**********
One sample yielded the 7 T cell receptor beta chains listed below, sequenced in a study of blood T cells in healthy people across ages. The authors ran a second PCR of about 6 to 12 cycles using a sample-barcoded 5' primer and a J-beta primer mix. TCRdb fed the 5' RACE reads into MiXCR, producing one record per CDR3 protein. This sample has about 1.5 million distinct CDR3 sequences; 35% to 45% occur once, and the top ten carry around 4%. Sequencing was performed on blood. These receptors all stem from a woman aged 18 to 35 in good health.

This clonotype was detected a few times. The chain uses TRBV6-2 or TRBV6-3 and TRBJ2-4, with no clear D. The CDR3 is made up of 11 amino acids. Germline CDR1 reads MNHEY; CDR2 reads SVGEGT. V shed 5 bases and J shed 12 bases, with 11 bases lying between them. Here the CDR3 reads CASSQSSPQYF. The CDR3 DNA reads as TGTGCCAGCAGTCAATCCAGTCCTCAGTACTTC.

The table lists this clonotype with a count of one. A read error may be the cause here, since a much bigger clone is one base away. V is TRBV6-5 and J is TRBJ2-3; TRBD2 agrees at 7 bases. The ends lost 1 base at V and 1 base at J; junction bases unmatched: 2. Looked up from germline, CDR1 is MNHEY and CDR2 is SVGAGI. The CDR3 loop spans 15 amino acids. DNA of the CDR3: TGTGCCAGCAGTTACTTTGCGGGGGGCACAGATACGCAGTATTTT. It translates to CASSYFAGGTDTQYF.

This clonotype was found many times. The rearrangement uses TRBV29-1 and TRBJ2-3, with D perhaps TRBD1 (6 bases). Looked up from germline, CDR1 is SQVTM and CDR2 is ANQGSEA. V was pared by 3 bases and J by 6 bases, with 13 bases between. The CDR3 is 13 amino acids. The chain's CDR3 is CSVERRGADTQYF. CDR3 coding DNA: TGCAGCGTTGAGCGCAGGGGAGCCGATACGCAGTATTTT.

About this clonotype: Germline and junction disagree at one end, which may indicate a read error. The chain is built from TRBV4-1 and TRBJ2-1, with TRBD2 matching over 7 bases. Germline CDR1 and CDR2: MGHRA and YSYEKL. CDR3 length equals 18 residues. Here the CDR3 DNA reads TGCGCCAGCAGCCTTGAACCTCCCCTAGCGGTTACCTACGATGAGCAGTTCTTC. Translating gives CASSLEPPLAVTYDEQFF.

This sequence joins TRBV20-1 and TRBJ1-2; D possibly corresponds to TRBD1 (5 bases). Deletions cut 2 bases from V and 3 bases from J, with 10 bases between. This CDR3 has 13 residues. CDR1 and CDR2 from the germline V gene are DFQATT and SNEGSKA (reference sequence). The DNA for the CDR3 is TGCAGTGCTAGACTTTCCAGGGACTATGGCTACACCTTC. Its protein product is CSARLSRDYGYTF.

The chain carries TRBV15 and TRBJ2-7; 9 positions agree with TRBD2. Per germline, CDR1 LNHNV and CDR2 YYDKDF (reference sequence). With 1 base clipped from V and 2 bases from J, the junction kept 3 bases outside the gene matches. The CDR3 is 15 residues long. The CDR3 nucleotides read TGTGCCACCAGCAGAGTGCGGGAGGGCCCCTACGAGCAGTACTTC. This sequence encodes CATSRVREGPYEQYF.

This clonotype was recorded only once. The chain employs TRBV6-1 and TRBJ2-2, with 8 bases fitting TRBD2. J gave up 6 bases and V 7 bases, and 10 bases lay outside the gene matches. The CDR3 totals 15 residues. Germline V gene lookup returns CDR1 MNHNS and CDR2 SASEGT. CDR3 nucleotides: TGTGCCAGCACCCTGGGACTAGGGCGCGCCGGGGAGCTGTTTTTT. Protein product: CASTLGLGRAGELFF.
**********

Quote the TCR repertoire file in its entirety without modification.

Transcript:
One sample yielded the 7 T cell receptor beta chains listed below, sequenced in a study of blood T cells in healthy people across ages. The authors ran a second PCR of about 6 to 12 cycles using a sample-barcoded 5' primer and a J-beta primer mix. TCRdb fed the 5' RACE reads into MiXCR, producing one record per CDR3 protein. This sample has about 1.5 million distinct CDR3 sequences; 35% to 45% occur once, and the top ten carry around 4%. Sequencing was performed on blood. These receptors all stem from a woman aged 18 to 35 in good health.

This clonotype was detected a few times. The chain uses TRBV6-2 or TRBV6-3 and TRBJ2-4, with no clear D. The CDR3 is made up of 11 amino acids. Germline CDR1 reads MNHEY; CDR2 reads SVGEGT. V shed 5 bases and J shed 12 bases, with 11 bases lying between them. Here the CDR3 reads CASSQSSPQYF. The CDR3 DNA reads as TGTGCCAGCAGTCAATCCAGTCCTCAGTACTTC.

The table lists this clonotype with a count of one. A read error may be the cause here, since a much bigger clone is one base away. V is TRBV6-5 and J is TRBJ2-3; TRBD2 agrees at 7 bases. The ends lost 1 base at V and 1 base at J; junction bases unmatched: 2. Looked up from germline, CDR1 is MNHEY and CDR2 is SVGAGI. The CDR3 loop spans 15 amino acids. DNA of the CDR3: TGTGCCAGCAGTTACTTTGCGGGGGGCACAGATACGCAGTATTTT. It translates to CASSYFAGGTDTQYF.

This clonotype was found many times. The rearrangement uses TRBV29-1 and TRBJ2-3, with D perhaps TRBD1 (6 bases). Looked up from germline, CDR1 is SQVTM and CDR2 is ANQGSEA. V was pared by 3 bases and J by 6 bases, with 13 bases between. The CDR3 is 13 amino acids. The chain's CDR3 is CSVERRGADTQYF. CDR3 coding DNA: TGCAGCGTTGAGCGCAGGGGAGCCGATACGCAGTATTTT.

About this clonotype: Germline and junction disagree at one end, which may indicate a read error. The chain is built from TRBV4-1 and TRBJ2-1, with TRBD2 matching over 7 bases. Germline CDR1 and CDR2: MGHRA and YSYEKL. CDR3 length equals 18 residues. Here the CDR3 DNA reads TGCGCCAGCAGCCTTGAACCTCCCCTAGCGGTTACCTACGATGAGCAGTTCTTC. Translating gives CASSLEPPLAVTYDEQFF.

This sequence joins TRBV20-1 and TRBJ1-2; D possibly corresponds to TRBD1 (5 bases). Deletions cut 2 bases from V and 3 bases from J, with 10 bases between. This CDR3 has 13 residues. CDR1 and CDR2 from the germline V gene are DFQATT and SNEGSKA (reference sequence). The DNA for the CDR3 is TGCAGTGCTAGACTTTCCAGGGACTATGGCTACACCTTC. Its protein product is CSARLSRDYGYTF.

The chain carries TRBV15 and TRBJ2-7; 9 positions agree with TRBD2. Per germline, CDR1 LNHNV and CDR2 YYDKDF (reference sequence). With 1 base clipped from V and 2 bases from J, the junction kept 3 bases outside the gene matches. The CDR3 is 15 residues long. The CDR3 nucleotides read TGTGCCACCAGCAGAGTGCGGGAGGGCCCCTACGAGCAGTACTTC. This sequence encodes CATSRVREGPYEQYF.

This clonotype was recorded only once. The chain employs TRBV6-1 and TRBJ2-2, with 8 bases fitting TRBD2. J gave up 6 bases and V 7 bases, and 10 bases lay outside the gene matches. The CDR3 totals 15 residues. Germline V gene lookup returns CDR1 MNHNS and CDR2 SASEGT. CDR3 nucleotides: TGTGCCAGCACCCTGGGACTAGGGCGCGCCGGGGAGCTGTTTTTT. Protein product: CASTLGLGRAGELFF.